My friend Carlos Velazquez introduce to me to an app called 1967 – Vintage Filters by RoadRocks, LLC. He told me the app is a lot like VSCO without all the in-app purchases on filter packs. I wanted to share and write about this app in detail. The top photo was cropped and edited with 1967.
This is the basic tutorial on how to operate 1967. It’s a simple tutorial that explains how to apply the filters on your photo and control the intensity by dragging your finger up and down on the screen. When you want to change your filters, just drag your finger left and right.
This will be the photo I’ll be using as the demo for 1967.
After you go through the tutorial in the beginning of the app, you have the choice of taking or loading the photo from your photo library. You can tap on the three little L shaped square button on the top left hand corner to go to the second screen shot. The second screen shot is where you can follow 1967 on Facebook and Instagram, @1967app. The website and Facebook page isn’t up and running but I’m sure that will change over time. If you plan to load your photo with 1967, the official hash tag is #1967CAM. It would be nice if it was auto hash tagged…
After you load your photo, it asks if you want to crop or don’t crop your photo. You have all the standard crop ratios to choose from or you don’t have to crop your photo.
Now we are ready to edit the photo with a vast collection of filters. There is a catch to getting all these great filters. You have to pay a one time $.99 in-app purchase to open up all the filters. The app is FREE and you do get 10 filters to start. I feel you’re already getting a lot when you get the app and the $.99 in-app purchase is worth paying to unlock all of the filters. What I like most is you’re not getting cheesy filters. The filter are very nice and you can see the variations in each of the photos. In my opinion you’re saving a lot of money compared to VSCO.
Next is playing with the filtration intensity, this is where you slide your finger up and down. You can see in the screen shot there’s a faint 100. It was hard for me to slide my finger vertically and get the screen shot but you get the gist of how it works. The second screen shot is picking your filters, you just slide you finger across left to right or right to left. After you’ve picked your edit, just double tap the screen. Then you se the third and last screen shot of all your save or posting your photo options.
These are two different filters I edited with 1967. They came out really nice. I like how the photos came out because you get the vintage filter look without loosing all your details. There are a lot of app that just slap a filter onto of your photo. You have no control over the filter and it always looks muddy. I just don’t like that muddy washed out look to photos. Even when you look at old photos and the colour had faded, they still have that crispness and remaining details to them. They don’t look muddy at all, just really dated and some of the colours are gone.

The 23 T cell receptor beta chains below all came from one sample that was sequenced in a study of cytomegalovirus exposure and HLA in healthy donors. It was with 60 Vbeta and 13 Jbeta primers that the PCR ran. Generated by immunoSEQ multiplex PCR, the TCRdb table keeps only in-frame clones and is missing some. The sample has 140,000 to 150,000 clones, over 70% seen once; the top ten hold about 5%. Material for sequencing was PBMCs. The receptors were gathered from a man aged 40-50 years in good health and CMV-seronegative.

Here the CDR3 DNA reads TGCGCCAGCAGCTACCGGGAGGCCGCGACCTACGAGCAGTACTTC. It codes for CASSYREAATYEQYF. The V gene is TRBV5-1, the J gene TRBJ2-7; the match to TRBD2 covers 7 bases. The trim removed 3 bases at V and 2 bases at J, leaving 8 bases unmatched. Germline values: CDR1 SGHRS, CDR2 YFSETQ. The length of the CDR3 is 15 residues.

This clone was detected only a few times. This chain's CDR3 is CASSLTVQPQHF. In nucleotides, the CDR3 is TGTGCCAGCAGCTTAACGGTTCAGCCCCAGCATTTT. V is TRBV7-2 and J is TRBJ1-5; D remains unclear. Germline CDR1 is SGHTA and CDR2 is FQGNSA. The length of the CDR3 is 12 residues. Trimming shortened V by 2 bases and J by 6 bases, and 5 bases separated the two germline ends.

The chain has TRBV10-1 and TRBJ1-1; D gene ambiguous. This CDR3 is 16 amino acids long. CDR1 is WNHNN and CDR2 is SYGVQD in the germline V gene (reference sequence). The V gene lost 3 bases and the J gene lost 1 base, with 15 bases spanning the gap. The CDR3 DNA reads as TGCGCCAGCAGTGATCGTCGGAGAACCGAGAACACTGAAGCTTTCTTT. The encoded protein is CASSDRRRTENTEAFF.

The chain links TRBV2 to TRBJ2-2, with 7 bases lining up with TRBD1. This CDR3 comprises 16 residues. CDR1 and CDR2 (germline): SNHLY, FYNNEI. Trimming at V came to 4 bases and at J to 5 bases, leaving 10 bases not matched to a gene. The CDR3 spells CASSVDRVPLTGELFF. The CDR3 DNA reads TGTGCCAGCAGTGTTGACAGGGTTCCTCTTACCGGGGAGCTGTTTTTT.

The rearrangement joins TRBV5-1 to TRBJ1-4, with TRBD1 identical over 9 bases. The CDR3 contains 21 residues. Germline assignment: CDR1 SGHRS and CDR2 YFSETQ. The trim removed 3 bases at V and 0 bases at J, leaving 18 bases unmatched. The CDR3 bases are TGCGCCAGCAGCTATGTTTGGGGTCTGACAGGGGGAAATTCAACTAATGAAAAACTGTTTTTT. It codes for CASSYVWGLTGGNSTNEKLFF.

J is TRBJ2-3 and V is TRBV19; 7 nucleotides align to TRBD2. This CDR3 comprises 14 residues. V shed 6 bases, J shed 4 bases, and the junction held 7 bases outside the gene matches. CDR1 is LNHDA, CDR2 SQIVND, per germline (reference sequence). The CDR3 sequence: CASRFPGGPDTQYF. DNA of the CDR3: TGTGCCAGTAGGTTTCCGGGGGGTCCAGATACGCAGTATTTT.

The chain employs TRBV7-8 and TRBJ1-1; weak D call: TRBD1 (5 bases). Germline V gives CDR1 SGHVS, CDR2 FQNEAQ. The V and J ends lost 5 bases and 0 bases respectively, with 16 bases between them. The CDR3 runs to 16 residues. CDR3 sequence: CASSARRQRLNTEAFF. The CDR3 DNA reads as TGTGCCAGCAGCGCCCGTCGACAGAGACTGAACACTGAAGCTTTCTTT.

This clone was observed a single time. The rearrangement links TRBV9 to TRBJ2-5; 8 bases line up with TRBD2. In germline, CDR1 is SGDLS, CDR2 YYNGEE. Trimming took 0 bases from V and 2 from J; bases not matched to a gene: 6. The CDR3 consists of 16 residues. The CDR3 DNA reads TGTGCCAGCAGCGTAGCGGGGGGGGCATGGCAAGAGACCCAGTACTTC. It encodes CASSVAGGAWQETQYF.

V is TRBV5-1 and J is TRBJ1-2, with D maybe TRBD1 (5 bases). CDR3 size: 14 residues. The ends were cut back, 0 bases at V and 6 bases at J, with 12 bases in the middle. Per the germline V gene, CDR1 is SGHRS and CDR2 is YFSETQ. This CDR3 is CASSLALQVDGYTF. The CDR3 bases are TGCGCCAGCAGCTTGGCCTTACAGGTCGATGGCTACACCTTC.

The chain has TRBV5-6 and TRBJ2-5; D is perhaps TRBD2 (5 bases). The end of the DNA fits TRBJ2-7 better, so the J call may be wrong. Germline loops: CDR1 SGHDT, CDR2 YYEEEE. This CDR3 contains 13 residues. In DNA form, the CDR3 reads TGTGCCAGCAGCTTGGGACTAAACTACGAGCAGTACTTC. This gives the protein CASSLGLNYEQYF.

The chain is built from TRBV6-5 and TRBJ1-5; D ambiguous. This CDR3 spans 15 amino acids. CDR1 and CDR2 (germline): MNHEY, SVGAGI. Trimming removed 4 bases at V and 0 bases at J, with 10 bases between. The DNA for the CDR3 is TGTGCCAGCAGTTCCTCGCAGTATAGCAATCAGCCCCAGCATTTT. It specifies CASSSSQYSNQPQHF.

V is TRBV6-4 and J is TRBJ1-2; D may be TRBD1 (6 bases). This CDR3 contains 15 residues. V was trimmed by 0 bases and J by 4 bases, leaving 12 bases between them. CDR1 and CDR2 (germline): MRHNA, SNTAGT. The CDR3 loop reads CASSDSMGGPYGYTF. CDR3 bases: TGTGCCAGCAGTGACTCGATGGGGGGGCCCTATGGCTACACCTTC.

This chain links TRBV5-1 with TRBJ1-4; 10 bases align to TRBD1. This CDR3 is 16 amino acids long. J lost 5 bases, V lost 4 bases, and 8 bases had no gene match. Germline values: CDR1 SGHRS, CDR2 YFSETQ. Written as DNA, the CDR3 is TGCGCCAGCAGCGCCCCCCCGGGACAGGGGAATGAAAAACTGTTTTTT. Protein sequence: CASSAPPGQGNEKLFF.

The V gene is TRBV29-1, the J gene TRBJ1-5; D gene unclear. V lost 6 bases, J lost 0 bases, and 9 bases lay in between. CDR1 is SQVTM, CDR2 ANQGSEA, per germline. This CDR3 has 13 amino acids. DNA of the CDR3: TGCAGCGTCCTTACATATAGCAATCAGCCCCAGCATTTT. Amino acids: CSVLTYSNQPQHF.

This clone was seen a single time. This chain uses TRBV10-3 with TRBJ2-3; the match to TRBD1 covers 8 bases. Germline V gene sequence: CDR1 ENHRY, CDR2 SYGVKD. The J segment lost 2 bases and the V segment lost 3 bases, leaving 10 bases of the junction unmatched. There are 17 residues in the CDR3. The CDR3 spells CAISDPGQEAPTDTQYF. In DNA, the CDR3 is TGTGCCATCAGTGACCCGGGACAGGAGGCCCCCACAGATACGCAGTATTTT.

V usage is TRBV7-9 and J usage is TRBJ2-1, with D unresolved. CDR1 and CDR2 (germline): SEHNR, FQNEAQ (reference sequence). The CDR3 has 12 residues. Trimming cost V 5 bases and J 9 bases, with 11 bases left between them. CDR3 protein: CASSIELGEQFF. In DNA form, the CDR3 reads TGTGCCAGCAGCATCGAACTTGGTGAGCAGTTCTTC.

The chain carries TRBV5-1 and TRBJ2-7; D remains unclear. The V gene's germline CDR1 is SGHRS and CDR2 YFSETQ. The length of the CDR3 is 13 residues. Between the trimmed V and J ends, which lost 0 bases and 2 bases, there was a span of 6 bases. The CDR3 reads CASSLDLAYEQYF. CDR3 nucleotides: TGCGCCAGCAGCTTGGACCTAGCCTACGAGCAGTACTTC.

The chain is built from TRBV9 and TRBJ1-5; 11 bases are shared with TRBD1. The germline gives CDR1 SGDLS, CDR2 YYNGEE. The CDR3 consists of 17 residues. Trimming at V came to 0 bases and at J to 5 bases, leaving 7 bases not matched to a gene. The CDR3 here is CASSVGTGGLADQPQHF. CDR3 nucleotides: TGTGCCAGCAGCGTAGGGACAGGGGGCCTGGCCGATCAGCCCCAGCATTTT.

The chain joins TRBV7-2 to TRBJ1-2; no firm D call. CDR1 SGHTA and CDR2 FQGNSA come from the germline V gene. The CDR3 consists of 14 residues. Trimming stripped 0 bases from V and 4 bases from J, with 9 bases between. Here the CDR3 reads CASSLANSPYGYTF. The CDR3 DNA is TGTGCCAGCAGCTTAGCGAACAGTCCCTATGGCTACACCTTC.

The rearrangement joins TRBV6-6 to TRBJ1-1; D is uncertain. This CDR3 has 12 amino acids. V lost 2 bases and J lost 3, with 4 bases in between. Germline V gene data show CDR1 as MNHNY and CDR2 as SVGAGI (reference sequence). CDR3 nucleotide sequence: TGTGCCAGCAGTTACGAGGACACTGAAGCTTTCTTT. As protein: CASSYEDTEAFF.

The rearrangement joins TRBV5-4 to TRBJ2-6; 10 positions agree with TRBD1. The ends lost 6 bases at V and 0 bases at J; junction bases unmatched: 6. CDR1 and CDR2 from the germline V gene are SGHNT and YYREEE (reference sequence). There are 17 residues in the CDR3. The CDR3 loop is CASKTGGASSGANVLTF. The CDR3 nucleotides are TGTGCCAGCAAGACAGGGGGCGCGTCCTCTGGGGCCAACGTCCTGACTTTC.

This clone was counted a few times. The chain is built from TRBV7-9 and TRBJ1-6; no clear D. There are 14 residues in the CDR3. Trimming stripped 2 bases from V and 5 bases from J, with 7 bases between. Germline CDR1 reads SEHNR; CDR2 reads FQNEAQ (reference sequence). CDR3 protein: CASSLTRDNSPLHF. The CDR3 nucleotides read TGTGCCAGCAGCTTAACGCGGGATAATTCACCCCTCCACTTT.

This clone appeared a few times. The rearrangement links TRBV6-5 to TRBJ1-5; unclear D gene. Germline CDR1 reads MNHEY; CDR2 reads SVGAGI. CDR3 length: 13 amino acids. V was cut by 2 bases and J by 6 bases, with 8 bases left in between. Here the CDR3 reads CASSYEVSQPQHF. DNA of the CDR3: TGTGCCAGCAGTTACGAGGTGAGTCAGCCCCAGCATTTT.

Resolution is based on the resolution of your photos. So if your use photos that are 640 x 640, they will save at that resolution. Make sure you use high resolution photos. I also have a TIFF disclaimer to read below.
TIFF Disclaimer: *Do not use TIFF Files, the app will crash on you after you load the photo.*
I don’t get the obsessions why people have to use TIFF file formats on their photos. A lot of app can not handle files that large and you can’t see the difference until you print the photos. This will also burn out your devices in the long run from the constant rendered processing you’re putting through on your mobile devices. Plus the fact that photos from most smartphones are 72 DPI (dots per inch). That DPI setting is made for the Internet and computer screen because you’re limited to colour space. The only time you need large files with 150 to 300 DPI is when you plan to print your photos. If you plan to print your photos, then load or transfer your photos onto desktop or laptop. Make sure you use software that’s made for pushing pixels for printing photos. Always flatten and save your files when you plan to print as a PSD file. If you have any questions about printing and file formats, email me and I’ll get you the proper information.
Overall 1967 is more bang for your buck, you pay a one time fee (in-app purchases of $.99) and have many great choices of true faded filters. You can control the filtration which is important, so you don’t have that slapped on filter effect. Last you get full resolution out put when you save your photos. The app is FREE and is iPhone only.
I want to thank Carlos Velazquez for telling me about 1967. If you have any questions please leave comments or email me email@example.com. Have a great rest of the day and see you soon !!!